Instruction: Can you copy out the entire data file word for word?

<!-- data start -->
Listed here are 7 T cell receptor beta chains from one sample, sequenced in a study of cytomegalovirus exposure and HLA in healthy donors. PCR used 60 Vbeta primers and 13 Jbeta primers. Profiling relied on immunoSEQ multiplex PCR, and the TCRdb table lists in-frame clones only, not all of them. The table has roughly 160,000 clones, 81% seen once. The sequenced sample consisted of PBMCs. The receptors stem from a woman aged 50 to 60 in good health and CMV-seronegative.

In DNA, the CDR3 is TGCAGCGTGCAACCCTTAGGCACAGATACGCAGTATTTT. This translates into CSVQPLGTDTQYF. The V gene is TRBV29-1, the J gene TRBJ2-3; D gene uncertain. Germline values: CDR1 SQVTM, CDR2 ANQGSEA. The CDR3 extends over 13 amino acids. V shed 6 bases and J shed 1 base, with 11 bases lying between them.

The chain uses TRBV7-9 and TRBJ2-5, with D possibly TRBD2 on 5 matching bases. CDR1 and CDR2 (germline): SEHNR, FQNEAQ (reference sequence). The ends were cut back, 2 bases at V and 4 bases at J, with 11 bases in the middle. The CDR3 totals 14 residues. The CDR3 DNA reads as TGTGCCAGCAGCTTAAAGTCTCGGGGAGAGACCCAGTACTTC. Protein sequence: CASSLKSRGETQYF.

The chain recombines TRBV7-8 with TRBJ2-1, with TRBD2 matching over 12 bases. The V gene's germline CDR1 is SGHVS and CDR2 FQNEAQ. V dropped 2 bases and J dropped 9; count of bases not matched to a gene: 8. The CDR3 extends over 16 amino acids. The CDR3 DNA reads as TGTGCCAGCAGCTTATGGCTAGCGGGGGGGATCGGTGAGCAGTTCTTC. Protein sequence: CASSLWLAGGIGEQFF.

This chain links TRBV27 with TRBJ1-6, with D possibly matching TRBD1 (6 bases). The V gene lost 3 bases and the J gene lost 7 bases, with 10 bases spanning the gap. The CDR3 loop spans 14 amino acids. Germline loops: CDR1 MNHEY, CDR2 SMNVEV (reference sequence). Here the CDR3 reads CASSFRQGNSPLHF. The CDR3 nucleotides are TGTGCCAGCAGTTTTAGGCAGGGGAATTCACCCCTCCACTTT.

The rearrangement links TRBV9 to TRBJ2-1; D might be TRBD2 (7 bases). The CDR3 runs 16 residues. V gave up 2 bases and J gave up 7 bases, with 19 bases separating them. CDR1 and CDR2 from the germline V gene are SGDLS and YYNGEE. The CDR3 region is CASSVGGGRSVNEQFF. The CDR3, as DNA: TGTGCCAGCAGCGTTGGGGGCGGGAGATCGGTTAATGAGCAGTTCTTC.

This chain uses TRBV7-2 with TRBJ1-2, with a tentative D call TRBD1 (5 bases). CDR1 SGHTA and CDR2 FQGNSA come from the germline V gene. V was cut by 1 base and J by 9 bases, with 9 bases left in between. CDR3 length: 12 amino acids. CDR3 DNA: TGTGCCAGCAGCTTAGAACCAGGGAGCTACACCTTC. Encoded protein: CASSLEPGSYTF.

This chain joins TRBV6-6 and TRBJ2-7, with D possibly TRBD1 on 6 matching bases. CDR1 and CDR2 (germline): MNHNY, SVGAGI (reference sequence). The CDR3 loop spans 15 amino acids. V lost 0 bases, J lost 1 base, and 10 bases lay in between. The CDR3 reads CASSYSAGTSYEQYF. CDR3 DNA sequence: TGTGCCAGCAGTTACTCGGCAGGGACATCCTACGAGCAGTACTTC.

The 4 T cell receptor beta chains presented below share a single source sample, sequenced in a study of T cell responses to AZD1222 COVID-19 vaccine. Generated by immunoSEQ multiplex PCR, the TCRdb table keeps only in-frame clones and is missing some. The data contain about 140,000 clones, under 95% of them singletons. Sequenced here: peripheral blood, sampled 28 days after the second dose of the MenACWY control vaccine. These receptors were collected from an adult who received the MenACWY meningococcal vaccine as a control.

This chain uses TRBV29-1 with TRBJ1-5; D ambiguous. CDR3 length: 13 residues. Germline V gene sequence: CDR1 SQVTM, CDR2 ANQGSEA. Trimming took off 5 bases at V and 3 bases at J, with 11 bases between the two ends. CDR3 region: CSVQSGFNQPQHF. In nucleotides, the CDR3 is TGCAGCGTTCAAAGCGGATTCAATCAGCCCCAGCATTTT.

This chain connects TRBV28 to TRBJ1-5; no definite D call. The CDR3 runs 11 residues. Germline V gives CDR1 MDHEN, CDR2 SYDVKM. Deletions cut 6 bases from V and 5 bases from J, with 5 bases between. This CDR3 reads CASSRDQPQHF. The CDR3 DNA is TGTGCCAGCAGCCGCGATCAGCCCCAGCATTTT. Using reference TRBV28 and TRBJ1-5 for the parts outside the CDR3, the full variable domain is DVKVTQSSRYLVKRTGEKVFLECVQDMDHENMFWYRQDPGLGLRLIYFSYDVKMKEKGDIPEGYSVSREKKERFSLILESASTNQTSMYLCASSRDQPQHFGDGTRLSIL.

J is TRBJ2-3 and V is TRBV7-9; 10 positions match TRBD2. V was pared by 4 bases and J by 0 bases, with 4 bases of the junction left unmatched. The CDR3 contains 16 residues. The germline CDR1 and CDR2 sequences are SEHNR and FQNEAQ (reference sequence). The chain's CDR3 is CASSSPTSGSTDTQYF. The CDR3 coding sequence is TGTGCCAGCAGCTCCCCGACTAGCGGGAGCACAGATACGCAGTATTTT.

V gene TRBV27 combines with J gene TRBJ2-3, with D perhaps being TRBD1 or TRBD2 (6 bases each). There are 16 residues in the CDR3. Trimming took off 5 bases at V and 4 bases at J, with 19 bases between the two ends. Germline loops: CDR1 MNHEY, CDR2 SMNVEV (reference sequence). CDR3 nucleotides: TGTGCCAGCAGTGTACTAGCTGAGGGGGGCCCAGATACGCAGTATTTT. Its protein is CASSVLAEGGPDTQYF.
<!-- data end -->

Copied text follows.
Listed here are 7 T cell receptor beta chains from one sample, sequenced in a study of cytomegalovirus exposure and HLA in healthy donors. PCR used 60 Vbeta primers and 13 Jbeta primers. Profiling relied on immunoSEQ multiplex PCR, and the TCRdb table lists in-frame clones only, not all of them. The table has roughly 160,000 clones, 81% seen once. The sequenced sample consisted of PBMCs. The receptors stem from a woman aged 50 to 60 in good health and CMV-seronegative.

In DNA, the CDR3 is TGCAGCGTGCAACCCTTAGGCACAGATACGCAGTATTTT. This translates into CSVQPLGTDTQYF. The V gene is TRBV29-1, the J gene TRBJ2-3; D gene uncertain. Germline values: CDR1 SQVTM, CDR2 ANQGSEA. The CDR3 extends over 13 amino acids. V shed 6 bases and J shed 1 base, with 11 bases lying between them.

The chain uses TRBV7-9 and TRBJ2-5, with D possibly TRBD2 on 5 matching bases. CDR1 and CDR2 (germline): SEHNR, FQNEAQ (reference sequence). The ends were cut back, 2 bases at V and 4 bases at J, with 11 bases in the middle. The CDR3 totals 14 residues. The CDR3 DNA reads as TGTGCCAGCAGCTTAAAGTCTCGGGGAGAGACCCAGTACTTC. Protein sequence: CASSLKSRGETQYF.

The chain recombines TRBV7-8 with TRBJ2-1, with TRBD2 matching over 12 bases. The V gene's germline CDR1 is SGHVS and CDR2 FQNEAQ. V dropped 2 bases and J dropped 9; count of bases not matched to a gene: 8. The CDR3 extends over 16 amino acids. The CDR3 DNA reads as TGTGCCAGCAGCTTATGGCTAGCGGGGGGGATCGGTGAGCAGTTCTTC. Protein sequence: CASSLWLAGGIGEQFF.

This chain links TRBV27 with TRBJ1-6, with D possibly matching TRBD1 (6 bases). The V gene lost 3 bases and the J gene lost 7 bases, with 10 bases spanning the gap. The CDR3 loop spans 14 amino acids. Germline loops: CDR1 MNHEY, CDR2 SMNVEV (reference sequence). Here the CDR3 reads CASSFRQGNSPLHF. The CDR3 nucleotides are TGTGCCAGCAGTTTTAGGCAGGGGAATTCACCCCTCCACTTT.

The rearrangement links TRBV9 to TRBJ2-1; D might be TRBD2 (7 bases). The CDR3 runs 16 residues. V gave up 2 bases and J gave up 7 bases, with 19 bases separating them. CDR1 and CDR2 from the germline V gene are SGDLS and YYNGEE. The CDR3 region is CASSVGGGRSVNEQFF. The CDR3, as DNA: TGTGCCAGCAGCGTTGGGGGCGGGAGATCGGTTAATGAGCAGTTCTTC.

This chain uses TRBV7-2 with TRBJ1-2, with a tentative D call TRBD1 (5 bases). CDR1 SGHTA and CDR2 FQGNSA come from the germline V gene. V was cut by 1 base and J by 9 bases, with 9 bases left in between. CDR3 length: 12 amino acids. CDR3 DNA: TGTGCCAGCAGCTTAGAACCAGGGAGCTACACCTTC. Encoded protein: CASSLEPGSYTF.

This chain joins TRBV6-6 and TRBJ2-7, with D possibly TRBD1 on 6 matching bases. CDR1 and CDR2 (germline): MNHNY, SVGAGI (reference sequence). The CDR3 loop spans 15 amino acids. V lost 0 bases, J lost 1 base, and 10 bases lay in between. The CDR3 reads CASSYSAGTSYEQYF. CDR3 DNA sequence: TGTGCCAGCAGTTACTCGGCAGGGACATCCTACGAGCAGTACTTC.

The 4 T cell receptor beta chains presented below share a single source sample, sequenced in a study of T cell responses to AZD1222 COVID-19 vaccine. Generated by immunoSEQ multiplex PCR, the TCRdb table keeps only in-frame clones and is missing some. The data contain about 140,000 clones, under 95% of them singletons. Sequenced here: peripheral blood, sampled 28 days after the second dose of the MenACWY control vaccine. These receptors were collected from an adult who received the MenACWY meningococcal vaccine as a control.

This chain uses TRBV29-1 with TRBJ1-5; D ambiguous. CDR3 length: 13 residues. Germline V gene sequence: CDR1 SQVTM, CDR2 ANQGSEA. Trimming took off 5 bases at V and 3 bases at J, with 11 bases between the two ends. CDR3 region: CSVQSGFNQPQHF. In nucleotides, the CDR3 is TGCAGCGTTCAAAGCGGATTCAATCAGCCCCAGCATTTT.

This chain connects TRBV28 to TRBJ1-5; no definite D call. The CDR3 runs 11 residues. Germline V gives CDR1 MDHEN, CDR2 SYDVKM. Deletions cut 6 bases from V and 5 bases from J, with 5 bases between. This CDR3 reads CASSRDQPQHF. The CDR3 DNA is TGTGCCAGCAGCCGCGATCAGCCCCAGCATTTT. Using reference TRBV28 and TRBJ1-5 for the parts outside the CDR3, the full variable domain is DVKVTQSSRYLVKRTGEKVFLECVQDMDHENMFWYRQDPGLGLRLIYFSYDVKMKEKGDIPEGYSVSREKKERFSLILESASTNQTSMYLCASSRDQPQHFGDGTRLSIL.

J is TRBJ2-3 and V is TRBV7-9; 10 positions match TRBD2. V was pared by 4 bases and J by 0 bases, with 4 bases of the junction left unmatched. The CDR3 contains 16 residues. The germline CDR1 and CDR2 sequences are SEHNR and FQNEAQ (reference sequence). The chain's CDR3 is CASSSPTSGSTDTQYF. The CDR3 coding sequence is TGTGCCAGCAGCTCCCCGACTAGCGGGAGCACAGATACGCAGTATTTT.

V gene TRBV27 combines with J gene TRBJ2-3, with D perhaps being TRBD1 or TRBD2 (6 bases each). There are 16 residues in the CDR3. Trimming took off 5 bases at V and 4 bases at J, with 19 bases between the two ends. Germline loops: CDR1 MNHEY, CDR2 SMNVEV (reference sequence). CDR3 nucleotides: TGTGCCAGCAGTGTACTAGCTGAGGGGGGCCCAGATACGCAGTATTTT. Its protein is CASSVLAEGGPDTQYF.